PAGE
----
In this study, we separate the different regimes (components with
substantially different characteristics) of the global SSS
(1950–2014) by fitting Gaussian Mixture Models (GMM) with and without
trends to the SSS data to characterize, not only the means, but also
the trends. The GMMs are estimated using an Expectation–Maximization
algorithm with the number of components determined non-subjectively by
the Bayesian Information Criterion to extract the optimal number of
means and trends. The long-term global SSS dataset from the UK
Met. Office Hadley Centre

The Met Office Hadley Centre provides global quality controlled ocean
temperature and salinity profiles and monthly long-term objectively
analyzed global fields with a one degree spatial resolution

In this work, the surface salinity field (top layer of the dataset)
from 1950 to 2014 is used. The 1950 cutoff was chosen to match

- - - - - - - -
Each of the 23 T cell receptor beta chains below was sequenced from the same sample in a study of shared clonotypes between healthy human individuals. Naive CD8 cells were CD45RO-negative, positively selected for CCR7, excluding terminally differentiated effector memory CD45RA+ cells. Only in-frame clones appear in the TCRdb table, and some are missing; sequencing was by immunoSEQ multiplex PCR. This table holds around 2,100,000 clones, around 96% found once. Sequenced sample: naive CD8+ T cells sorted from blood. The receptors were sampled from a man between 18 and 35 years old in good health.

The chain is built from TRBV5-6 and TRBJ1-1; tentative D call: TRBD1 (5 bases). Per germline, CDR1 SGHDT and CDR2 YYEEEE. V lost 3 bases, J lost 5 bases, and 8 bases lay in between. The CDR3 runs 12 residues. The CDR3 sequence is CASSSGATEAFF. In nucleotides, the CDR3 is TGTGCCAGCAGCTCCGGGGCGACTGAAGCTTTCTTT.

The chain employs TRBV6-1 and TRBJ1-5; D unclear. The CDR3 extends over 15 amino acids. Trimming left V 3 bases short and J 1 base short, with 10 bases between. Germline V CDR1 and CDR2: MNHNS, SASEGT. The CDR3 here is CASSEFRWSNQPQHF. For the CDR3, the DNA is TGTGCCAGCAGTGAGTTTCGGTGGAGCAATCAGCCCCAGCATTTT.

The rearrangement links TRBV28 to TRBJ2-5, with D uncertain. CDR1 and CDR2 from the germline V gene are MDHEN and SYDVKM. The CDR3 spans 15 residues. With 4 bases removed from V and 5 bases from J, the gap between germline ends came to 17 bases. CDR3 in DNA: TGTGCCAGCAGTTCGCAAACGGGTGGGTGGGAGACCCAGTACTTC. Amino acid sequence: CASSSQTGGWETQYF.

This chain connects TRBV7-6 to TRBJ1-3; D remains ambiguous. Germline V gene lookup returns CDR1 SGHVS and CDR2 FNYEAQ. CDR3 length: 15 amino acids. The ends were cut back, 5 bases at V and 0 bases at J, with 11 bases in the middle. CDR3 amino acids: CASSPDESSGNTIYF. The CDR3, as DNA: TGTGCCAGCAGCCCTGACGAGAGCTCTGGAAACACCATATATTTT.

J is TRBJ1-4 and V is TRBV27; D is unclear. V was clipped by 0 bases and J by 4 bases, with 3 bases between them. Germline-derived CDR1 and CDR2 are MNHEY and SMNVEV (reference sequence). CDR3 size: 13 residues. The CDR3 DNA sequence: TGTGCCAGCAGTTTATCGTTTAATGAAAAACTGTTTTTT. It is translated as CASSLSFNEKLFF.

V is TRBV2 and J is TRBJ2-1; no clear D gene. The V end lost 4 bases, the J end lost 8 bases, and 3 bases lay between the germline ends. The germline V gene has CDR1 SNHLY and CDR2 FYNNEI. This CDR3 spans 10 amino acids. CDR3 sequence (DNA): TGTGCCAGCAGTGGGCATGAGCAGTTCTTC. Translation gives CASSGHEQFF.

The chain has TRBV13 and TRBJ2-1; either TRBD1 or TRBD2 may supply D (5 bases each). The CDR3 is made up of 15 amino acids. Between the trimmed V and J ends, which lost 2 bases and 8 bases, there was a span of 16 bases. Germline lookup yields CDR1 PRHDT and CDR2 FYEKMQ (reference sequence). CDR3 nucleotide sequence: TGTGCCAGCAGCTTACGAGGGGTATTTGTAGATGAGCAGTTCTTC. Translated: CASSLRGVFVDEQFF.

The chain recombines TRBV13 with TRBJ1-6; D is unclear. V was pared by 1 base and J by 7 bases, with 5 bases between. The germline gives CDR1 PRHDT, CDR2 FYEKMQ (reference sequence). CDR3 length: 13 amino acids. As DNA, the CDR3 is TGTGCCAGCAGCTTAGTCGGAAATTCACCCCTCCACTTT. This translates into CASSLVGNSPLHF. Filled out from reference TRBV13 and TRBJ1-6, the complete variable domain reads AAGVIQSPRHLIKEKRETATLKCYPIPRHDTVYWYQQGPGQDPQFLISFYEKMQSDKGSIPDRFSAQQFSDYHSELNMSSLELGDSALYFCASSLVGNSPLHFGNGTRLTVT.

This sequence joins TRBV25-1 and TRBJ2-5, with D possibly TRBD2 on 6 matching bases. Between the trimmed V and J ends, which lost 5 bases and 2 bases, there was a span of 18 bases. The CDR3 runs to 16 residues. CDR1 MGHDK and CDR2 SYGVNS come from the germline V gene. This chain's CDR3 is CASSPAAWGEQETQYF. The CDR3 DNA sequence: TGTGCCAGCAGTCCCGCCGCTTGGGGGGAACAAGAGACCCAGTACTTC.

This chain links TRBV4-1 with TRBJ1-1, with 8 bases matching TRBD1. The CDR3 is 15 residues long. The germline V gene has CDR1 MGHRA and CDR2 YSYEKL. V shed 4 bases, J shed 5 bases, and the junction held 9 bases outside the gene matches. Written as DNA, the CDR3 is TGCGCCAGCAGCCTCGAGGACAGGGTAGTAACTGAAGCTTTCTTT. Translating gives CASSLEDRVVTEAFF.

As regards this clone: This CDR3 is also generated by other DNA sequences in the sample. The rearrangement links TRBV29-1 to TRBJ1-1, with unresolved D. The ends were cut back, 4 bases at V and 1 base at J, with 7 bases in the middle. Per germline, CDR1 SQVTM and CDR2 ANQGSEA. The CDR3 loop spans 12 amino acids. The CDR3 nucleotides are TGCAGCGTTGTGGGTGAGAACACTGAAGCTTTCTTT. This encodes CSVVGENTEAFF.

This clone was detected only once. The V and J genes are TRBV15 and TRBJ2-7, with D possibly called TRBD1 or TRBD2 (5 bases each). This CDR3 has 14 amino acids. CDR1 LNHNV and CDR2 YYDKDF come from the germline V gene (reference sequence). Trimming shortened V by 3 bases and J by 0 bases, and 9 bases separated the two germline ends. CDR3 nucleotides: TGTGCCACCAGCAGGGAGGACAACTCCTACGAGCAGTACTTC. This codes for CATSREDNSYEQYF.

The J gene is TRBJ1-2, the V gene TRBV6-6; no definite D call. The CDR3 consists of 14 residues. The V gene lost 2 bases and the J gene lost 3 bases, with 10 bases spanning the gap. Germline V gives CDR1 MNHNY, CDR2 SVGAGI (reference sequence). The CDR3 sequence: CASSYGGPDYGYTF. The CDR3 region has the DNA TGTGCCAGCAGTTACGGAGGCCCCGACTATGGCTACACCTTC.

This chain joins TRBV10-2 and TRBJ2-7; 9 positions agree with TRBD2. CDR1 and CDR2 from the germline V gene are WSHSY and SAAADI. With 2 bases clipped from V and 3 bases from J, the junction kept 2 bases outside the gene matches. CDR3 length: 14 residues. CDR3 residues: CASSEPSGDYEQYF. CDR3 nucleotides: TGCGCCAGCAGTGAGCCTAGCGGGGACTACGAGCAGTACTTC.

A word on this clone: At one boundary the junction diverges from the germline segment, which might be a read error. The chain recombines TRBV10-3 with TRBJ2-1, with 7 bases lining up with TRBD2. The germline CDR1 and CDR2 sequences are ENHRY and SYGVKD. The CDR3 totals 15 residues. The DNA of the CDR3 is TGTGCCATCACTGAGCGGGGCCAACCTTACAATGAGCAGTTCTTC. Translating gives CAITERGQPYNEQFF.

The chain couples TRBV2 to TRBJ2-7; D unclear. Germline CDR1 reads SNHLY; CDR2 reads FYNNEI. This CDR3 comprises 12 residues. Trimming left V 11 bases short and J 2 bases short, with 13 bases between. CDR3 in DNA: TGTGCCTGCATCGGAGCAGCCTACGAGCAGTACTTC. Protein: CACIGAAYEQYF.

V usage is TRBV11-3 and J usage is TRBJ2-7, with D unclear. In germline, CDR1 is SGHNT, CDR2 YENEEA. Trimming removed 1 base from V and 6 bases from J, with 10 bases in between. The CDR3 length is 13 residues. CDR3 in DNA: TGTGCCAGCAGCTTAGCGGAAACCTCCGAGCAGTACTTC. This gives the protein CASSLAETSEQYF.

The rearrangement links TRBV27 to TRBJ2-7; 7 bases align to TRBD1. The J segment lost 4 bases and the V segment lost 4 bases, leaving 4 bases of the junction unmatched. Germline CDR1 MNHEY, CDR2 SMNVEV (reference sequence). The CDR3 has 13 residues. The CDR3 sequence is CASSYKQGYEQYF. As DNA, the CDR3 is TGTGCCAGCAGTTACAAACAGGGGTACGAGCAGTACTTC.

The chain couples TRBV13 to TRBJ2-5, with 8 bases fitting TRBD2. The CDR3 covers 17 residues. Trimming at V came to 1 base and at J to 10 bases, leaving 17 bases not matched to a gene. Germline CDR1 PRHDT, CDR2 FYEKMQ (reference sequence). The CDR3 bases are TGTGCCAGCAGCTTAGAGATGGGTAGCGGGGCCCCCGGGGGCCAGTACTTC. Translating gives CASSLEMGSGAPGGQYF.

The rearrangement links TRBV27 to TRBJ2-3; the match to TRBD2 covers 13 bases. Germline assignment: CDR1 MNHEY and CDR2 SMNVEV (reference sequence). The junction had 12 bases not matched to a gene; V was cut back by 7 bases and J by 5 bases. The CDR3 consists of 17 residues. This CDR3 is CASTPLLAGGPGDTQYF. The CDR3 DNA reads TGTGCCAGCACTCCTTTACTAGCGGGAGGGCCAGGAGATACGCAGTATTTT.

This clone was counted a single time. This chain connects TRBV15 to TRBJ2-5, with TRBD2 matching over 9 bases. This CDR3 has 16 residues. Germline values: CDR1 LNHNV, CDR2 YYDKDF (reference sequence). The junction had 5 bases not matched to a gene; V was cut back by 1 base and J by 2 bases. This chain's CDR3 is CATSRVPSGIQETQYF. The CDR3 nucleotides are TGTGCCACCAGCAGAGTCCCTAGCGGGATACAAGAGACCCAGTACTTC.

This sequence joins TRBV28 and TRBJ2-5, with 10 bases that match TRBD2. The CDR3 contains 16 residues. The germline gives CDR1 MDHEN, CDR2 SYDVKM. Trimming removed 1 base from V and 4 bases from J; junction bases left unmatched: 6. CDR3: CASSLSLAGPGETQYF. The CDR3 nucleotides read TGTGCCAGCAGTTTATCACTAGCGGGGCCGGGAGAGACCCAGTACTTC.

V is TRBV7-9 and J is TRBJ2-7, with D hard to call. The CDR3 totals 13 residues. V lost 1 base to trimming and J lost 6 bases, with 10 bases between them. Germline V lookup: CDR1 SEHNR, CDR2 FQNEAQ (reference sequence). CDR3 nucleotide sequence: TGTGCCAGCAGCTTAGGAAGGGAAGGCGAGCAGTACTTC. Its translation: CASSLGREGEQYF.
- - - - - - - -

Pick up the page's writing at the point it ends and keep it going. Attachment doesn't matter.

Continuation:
previous trend studies

The recently available SMOS (Soil Moisture and Ocean Salinity)
satellite

The SMOS satellite data exhibited deficiencies near coastal areas and
in high latitudes

A Gaussian Mixture Model (GMM) is a probabilistic model for which the
probability density function is a combination of two or more Gaussian
distributions. The Expectation–Maximization (EM) algorithm is an
iterative procedure to find a Maximum Likelihood Estimate (MLE) of the
parameters of a GMM. In the past, the EM algorithm was used to
separate the regimes of a spatial time series

In this implementation, we introduce the possibility of defining the
GMM by both a mean and a linear temporal trend. After we have found
the number of components (representing probability density functions),

Let

The two steps of the EM iterative procedure are:

We enforced that the time series is an autoregressive process of order
one (AR(1)) to avoid rapid switching between regimes. Thus, the
salinity at time

An EOF analysis can be conducted based on the component distributions